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    #1

    ilk

    Do you use this word?

  1. Barb_D's Avatar
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    #2

    Re: ilk

    Not often.
    I'm not a teacher, but I write for a living. Please don't ask me about 2nd conditionals, but I'm a safe bet for what reads well in (American) English.

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    #3

    Re: ilk

    Quote Originally Posted by Barb_D View Post
    Not often.
    Thank you. And when would you use it? Is it formal or informal? Jocular or serious?

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    #4

    Re: ilk

    Hmm. Probably when I wanted to be dismissive or show disdain.

    The glorification of Paris Hilton and people of that ilk, famous for only being famous, are a terrible influence on our children.
    I'm not a teacher, but I write for a living. Please don't ask me about 2nd conditionals, but I'm a safe bet for what reads well in (American) English.


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    #5

    Re: ilk

    Also, since you showed interest in Scottish English in a previous post. 'Ilk' is used in Scots to mean a person whose surname is the same as the name of the place in which (s)he lives. 'Johnston of that ilk' - 'Johnston from Johnstone'.

    Also, 'ilk' or ''ilka' mean 'each, every' in Scots. It's not particularly used, but it does come up if you read things in Scots:

    From 'Between You and Me' by Sir Harry Lauder - "But the bobby kens me fine--I've bailed John oot twice, for a guinea ilka time, and they recognise steady customers there like anywheres else!"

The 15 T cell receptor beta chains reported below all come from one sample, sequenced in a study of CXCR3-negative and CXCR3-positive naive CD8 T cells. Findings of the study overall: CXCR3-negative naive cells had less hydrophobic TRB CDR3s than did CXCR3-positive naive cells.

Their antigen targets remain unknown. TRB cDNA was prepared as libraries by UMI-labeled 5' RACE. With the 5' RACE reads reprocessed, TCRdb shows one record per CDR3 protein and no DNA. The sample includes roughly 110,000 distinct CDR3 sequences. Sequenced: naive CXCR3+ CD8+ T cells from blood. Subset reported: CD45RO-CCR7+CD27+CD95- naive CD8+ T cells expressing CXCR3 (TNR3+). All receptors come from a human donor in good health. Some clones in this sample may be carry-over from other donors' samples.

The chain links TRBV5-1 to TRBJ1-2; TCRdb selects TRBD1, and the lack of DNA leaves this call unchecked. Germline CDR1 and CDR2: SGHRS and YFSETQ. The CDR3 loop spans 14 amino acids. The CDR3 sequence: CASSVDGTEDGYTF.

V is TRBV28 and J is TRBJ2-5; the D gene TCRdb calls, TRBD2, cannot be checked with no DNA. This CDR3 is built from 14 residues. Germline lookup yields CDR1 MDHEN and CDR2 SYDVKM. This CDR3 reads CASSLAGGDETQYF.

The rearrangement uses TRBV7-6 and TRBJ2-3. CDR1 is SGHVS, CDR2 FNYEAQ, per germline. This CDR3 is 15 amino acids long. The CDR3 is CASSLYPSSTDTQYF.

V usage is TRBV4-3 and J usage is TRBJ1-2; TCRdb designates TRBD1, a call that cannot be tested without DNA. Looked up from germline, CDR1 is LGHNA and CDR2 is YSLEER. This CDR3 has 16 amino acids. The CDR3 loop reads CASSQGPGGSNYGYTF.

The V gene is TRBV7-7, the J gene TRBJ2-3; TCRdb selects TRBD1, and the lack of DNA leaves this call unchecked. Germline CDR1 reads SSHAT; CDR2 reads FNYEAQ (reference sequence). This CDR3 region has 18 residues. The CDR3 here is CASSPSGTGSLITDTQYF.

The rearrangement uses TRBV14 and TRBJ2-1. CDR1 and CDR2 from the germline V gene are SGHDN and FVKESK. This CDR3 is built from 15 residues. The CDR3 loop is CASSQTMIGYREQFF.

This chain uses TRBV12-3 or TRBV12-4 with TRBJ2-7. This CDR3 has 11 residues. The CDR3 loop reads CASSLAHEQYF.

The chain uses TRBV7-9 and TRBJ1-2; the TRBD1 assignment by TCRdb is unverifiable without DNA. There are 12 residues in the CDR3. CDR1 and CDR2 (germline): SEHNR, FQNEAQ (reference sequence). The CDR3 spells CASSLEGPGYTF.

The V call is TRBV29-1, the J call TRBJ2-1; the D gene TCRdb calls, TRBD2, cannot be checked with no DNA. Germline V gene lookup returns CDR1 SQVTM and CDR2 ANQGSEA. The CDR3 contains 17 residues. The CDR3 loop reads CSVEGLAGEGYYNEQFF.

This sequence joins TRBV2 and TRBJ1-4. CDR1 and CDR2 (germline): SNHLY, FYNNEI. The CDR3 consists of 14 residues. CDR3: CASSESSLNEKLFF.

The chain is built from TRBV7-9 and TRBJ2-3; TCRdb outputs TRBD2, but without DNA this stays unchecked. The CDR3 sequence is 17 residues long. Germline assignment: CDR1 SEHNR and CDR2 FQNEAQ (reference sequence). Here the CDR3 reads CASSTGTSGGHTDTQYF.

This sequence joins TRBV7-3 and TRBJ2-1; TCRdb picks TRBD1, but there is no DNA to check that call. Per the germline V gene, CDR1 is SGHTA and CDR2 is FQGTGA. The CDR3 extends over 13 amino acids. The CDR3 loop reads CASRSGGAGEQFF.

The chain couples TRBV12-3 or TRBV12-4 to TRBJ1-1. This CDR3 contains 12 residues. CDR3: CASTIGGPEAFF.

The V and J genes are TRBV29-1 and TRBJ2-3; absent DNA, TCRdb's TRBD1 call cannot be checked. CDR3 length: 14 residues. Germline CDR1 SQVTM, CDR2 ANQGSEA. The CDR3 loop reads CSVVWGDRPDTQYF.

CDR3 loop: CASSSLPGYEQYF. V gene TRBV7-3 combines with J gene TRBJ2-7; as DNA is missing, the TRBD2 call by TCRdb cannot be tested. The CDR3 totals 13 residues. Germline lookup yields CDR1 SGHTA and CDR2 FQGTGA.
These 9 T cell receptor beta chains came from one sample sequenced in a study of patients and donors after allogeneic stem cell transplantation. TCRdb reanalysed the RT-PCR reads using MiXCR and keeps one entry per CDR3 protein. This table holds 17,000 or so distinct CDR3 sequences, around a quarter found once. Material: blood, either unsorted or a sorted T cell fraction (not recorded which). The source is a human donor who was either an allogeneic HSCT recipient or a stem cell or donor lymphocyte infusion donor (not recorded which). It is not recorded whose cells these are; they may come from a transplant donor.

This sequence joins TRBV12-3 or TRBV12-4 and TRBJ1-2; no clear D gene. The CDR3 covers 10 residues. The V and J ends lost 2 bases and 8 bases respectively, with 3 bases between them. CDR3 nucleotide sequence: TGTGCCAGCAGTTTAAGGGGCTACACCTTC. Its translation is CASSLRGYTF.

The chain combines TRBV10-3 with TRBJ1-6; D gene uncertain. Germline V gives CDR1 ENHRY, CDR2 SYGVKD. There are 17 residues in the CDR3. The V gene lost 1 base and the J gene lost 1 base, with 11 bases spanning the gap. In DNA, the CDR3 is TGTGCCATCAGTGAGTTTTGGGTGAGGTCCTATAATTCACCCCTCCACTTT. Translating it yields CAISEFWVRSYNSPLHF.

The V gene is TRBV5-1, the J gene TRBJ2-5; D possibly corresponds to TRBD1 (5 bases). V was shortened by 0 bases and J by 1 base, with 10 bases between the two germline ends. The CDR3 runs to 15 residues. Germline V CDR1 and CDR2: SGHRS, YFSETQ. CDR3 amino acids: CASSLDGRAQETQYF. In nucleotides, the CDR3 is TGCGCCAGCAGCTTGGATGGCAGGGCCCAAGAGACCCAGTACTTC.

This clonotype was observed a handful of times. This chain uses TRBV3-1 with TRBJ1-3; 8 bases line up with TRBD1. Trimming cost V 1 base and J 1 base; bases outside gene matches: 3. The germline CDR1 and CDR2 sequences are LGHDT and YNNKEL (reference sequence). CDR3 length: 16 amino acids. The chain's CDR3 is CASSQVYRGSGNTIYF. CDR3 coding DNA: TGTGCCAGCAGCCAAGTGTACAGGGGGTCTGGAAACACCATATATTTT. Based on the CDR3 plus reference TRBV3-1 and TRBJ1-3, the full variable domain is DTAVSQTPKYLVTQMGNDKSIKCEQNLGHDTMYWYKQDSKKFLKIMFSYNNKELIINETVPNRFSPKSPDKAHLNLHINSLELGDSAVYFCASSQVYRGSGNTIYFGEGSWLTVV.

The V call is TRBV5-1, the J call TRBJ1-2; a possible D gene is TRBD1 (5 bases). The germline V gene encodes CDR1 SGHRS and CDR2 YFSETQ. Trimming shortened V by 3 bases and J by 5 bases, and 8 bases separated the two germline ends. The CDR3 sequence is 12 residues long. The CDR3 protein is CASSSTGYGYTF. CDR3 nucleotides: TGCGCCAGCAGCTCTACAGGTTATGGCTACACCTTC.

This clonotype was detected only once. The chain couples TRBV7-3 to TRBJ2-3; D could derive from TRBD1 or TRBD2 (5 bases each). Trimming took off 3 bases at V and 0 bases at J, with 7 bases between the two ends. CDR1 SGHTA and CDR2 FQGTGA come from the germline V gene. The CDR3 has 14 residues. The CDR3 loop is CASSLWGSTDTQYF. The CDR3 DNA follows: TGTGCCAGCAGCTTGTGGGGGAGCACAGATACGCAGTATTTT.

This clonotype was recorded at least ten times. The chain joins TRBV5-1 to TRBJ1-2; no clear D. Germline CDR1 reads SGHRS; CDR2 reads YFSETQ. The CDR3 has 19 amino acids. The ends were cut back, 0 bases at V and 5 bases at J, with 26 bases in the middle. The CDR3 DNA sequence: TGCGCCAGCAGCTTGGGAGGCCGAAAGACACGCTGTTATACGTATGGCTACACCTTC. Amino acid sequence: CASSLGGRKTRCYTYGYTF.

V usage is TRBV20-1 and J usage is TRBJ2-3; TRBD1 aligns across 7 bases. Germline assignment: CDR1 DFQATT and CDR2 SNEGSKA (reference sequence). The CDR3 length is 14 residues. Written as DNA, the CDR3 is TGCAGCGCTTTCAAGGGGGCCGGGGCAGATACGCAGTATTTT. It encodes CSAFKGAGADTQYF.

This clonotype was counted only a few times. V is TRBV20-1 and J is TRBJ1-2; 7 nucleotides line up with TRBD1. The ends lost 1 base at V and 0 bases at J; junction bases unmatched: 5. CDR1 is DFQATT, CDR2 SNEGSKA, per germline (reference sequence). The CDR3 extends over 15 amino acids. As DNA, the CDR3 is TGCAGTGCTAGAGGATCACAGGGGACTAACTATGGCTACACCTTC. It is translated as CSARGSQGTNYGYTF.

From 'The Mirror of Literature, Amusement, and Instruction' - "Sae saying, I gared him climb a rape by whilk he gat abune the riggin o' the bield, then steeking to the door thro' whilk he gaed, I jimp had trailed doun the rape, when in rinned twa red coat chiels, who couping ilka ane i' their gait begun to touzle out the ben, and the de'il gaed o'er Jock Wabster."

    Translation - "So saying, I made him climb a rape (?) while he got above the roof of the hut, then shutting the door through which we went, I had just trailed down the rape (?) when in ran two red coat young men, who overturning every thing in their path began to ransack the house, and everything went topsy-turvy."

    From the poem 'Ae Fond Kiss' by Robert Burns:

    Fare-thee-weel, thou first and fairest!
    Fare-thee-weel, thou best and dearest!
    Thine be ilka joy and treasure.
    Peace, Enjoyment, Love and Pleasure!

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    #6

    Re: ilk

    Hi Linguist, thank you. This is very kind of you to show me these things.

    Couldn't a rape be a rope?

    My dictionary (Merriam-Webster) says that the basic (but chiefly Scots now) meaning of this word is "same". It's said to come from the same root as "like".

    The "kind" meaning is not etymologized there, but they say it comes from the "same" meaning here: ilk - definition of ilk by the Free Online Dictionary, Thesaurus and Encyclopedia.

    The "each" meaning is derived from the same OE word as "each". "Ilka" is said to come from "ilk"+"a", where "a" is an indefinite article.

    So it seems they are different words etymologically.

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    #7

    Re: ilk

    One more question:
    how do you pronounce it - "ilk" or "iwk"?

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    #8

    Re: ilk

    Quote Originally Posted by mmasny View Post
    Hi Linguist, thank you. This is very kind of you to show me these things.

    Couldn't a rape be a rope?
    A lot of words that have /əʊ/ in Recieved Pronunciation have become /eɪ/ in Scots. For example, the common literary spelling of our 'so is 'sae'.

    My dictionary (Merriam-Webster) says that the basic (but chiefly Scots now) meaning of this word is "same". It's said to come from the same root as "like".

    The "kind" meaning is not etymologized there, but they say it comes from the "same" meaning here: ilk - definition of ilk by the Free Online Dictionary, Thesaurus and Encyclopedia.
    'Of that kind.' 'Of that family.' 'Of that kin.'

    The "each" meaning is derived from the same OE word as "each". "Ilka" is said to come from "ilk"+"a", where "a" is an indefinite article.

    So it seems they are different words etymologically.


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